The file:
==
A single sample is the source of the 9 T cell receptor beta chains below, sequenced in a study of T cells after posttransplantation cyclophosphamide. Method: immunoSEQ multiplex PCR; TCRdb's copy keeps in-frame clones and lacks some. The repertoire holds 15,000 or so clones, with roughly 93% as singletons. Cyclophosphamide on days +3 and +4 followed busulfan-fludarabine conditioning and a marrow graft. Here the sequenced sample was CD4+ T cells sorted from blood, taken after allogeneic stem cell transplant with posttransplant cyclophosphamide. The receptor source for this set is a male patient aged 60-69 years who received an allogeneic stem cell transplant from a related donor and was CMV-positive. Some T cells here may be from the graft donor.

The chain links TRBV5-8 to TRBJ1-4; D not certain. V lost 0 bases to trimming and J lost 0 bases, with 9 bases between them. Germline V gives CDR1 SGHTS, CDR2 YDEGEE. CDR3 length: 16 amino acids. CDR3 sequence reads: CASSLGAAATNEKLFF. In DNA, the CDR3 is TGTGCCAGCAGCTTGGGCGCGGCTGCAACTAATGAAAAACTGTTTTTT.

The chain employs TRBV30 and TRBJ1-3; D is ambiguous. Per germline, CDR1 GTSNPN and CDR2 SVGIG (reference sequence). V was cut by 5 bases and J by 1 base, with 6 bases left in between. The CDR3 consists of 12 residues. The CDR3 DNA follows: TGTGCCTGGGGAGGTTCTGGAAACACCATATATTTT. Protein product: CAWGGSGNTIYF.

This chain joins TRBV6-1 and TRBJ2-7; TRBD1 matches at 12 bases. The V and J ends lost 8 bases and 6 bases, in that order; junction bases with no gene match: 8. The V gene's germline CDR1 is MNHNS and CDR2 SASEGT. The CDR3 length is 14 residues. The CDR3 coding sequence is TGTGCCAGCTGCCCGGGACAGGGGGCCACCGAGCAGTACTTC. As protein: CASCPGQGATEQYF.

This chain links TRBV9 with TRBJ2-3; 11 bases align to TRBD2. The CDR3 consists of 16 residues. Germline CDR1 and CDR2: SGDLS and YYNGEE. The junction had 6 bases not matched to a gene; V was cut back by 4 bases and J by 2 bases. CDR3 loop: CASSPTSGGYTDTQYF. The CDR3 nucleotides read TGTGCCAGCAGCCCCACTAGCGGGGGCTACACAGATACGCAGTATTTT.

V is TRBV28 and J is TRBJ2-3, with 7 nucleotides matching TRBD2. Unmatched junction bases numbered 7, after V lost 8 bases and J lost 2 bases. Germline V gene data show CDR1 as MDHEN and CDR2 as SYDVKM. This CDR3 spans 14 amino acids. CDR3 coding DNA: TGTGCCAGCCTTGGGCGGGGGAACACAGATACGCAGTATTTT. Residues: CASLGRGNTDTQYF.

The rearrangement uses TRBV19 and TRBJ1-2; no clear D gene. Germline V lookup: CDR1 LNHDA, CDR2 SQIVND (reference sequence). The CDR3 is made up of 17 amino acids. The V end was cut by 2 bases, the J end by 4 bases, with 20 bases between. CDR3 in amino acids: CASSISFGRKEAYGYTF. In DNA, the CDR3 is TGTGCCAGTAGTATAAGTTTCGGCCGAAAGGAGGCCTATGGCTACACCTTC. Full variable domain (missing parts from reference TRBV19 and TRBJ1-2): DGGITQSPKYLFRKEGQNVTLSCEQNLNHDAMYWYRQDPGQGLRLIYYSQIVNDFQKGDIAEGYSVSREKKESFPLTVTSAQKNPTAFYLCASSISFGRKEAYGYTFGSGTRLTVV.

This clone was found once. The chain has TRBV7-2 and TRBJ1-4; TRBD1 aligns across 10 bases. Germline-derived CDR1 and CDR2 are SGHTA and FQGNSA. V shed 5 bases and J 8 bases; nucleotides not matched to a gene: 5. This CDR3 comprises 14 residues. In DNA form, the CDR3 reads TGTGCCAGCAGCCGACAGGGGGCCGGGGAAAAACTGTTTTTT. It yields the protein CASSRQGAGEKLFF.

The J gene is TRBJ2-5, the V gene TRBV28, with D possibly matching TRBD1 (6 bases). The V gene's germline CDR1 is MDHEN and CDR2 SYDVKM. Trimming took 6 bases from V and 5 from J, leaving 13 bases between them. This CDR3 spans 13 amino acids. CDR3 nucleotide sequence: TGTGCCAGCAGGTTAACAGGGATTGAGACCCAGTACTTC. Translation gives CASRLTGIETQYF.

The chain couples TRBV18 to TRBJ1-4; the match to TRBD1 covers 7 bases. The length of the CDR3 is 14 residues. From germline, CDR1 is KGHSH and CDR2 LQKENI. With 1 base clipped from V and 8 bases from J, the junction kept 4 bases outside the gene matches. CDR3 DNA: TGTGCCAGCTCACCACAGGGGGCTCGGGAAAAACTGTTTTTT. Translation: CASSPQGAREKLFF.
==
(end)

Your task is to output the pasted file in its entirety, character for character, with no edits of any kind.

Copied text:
A single sample is the source of the 9 T cell receptor beta chains below, sequenced in a study of T cells after posttransplantation cyclophosphamide. Method: immunoSEQ multiplex PCR; TCRdb's copy keeps in-frame clones and lacks some. The repertoire holds 15,000 or so clones, with roughly 93% as singletons. Cyclophosphamide on days +3 and +4 followed busulfan-fludarabine conditioning and a marrow graft. Here the sequenced sample was CD4+ T cells sorted from blood, taken after allogeneic stem cell transplant with posttransplant cyclophosphamide. The receptor source for this set is a male patient aged 60-69 years who received an allogeneic stem cell transplant from a related donor and was CMV-positive. Some T cells here may be from the graft donor.

The chain links TRBV5-8 to TRBJ1-4; D not certain. V lost 0 bases to trimming and J lost 0 bases, with 9 bases between them. Germline V gives CDR1 SGHTS, CDR2 YDEGEE. CDR3 length: 16 amino acids. CDR3 sequence reads: CASSLGAAATNEKLFF. In DNA, the CDR3 is TGTGCCAGCAGCTTGGGCGCGGCTGCAACTAATGAAAAACTGTTTTTT.

The chain employs TRBV30 and TRBJ1-3; D is ambiguous. Per germline, CDR1 GTSNPN and CDR2 SVGIG (reference sequence). V was cut by 5 bases and J by 1 base, with 6 bases left in between. The CDR3 consists of 12 residues. The CDR3 DNA follows: TGTGCCTGGGGAGGTTCTGGAAACACCATATATTTT. Protein product: CAWGGSGNTIYF.

This chain joins TRBV6-1 and TRBJ2-7; TRBD1 matches at 12 bases. The V and J ends lost 8 bases and 6 bases, in that order; junction bases with no gene match: 8. The V gene's germline CDR1 is MNHNS and CDR2 SASEGT. The CDR3 length is 14 residues. The CDR3 coding sequence is TGTGCCAGCTGCCCGGGACAGGGGGCCACCGAGCAGTACTTC. As protein: CASCPGQGATEQYF.

This chain links TRBV9 with TRBJ2-3; 11 bases align to TRBD2. The CDR3 consists of 16 residues. Germline CDR1 and CDR2: SGDLS and YYNGEE. The junction had 6 bases not matched to a gene; V was cut back by 4 bases and J by 2 bases. CDR3 loop: CASSPTSGGYTDTQYF. The CDR3 nucleotides read TGTGCCAGCAGCCCCACTAGCGGGGGCTACACAGATACGCAGTATTTT.

V is TRBV28 and J is TRBJ2-3, with 7 nucleotides matching TRBD2. Unmatched junction bases numbered 7, after V lost 8 bases and J lost 2 bases. Germline V gene data show CDR1 as MDHEN and CDR2 as SYDVKM. This CDR3 spans 14 amino acids. CDR3 coding DNA: TGTGCCAGCCTTGGGCGGGGGAACACAGATACGCAGTATTTT. Residues: CASLGRGNTDTQYF.

The rearrangement uses TRBV19 and TRBJ1-2; no clear D gene. Germline V lookup: CDR1 LNHDA, CDR2 SQIVND (reference sequence). The CDR3 is made up of 17 amino acids. The V end was cut by 2 bases, the J end by 4 bases, with 20 bases between. CDR3 in amino acids: CASSISFGRKEAYGYTF. In DNA, the CDR3 is TGTGCCAGTAGTATAAGTTTCGGCCGAAAGGAGGCCTATGGCTACACCTTC. Full variable domain (missing parts from reference TRBV19 and TRBJ1-2): DGGITQSPKYLFRKEGQNVTLSCEQNLNHDAMYWYRQDPGQGLRLIYYSQIVNDFQKGDIAEGYSVSREKKESFPLTVTSAQKNPTAFYLCASSISFGRKEAYGYTFGSGTRLTVV.

This clone was found once. The chain has TRBV7-2 and TRBJ1-4; TRBD1 aligns across 10 bases. Germline-derived CDR1 and CDR2 are SGHTA and FQGNSA. V shed 5 bases and J 8 bases; nucleotides not matched to a gene: 5. This CDR3 comprises 14 residues. In DNA form, the CDR3 reads TGTGCCAGCAGCCGACAGGGGGCCGGGGAAAAACTGTTTTTT. It yields the protein CASSRQGAGEKLFF.

The J gene is TRBJ2-5, the V gene TRBV28, with D possibly matching TRBD1 (6 bases). The V gene's germline CDR1 is MDHEN and CDR2 SYDVKM. Trimming took 6 bases from V and 5 from J, leaving 13 bases between them. This CDR3 spans 13 amino acids. CDR3 nucleotide sequence: TGTGCCAGCAGGTTAACAGGGATTGAGACCCAGTACTTC. Translation gives CASRLTGIETQYF.

The chain couples TRBV18 to TRBJ1-4; the match to TRBD1 covers 7 bases. The length of the CDR3 is 14 residues. From germline, CDR1 is KGHSH and CDR2 LQKENI. With 1 base clipped from V and 8 bases from J, the junction kept 4 bases outside the gene matches. CDR3 DNA: TGTGCCAGCTCACCACAGGGGGCTCGGGAAAAACTGTTTTTT. Translation: CASSPQGAREKLFF.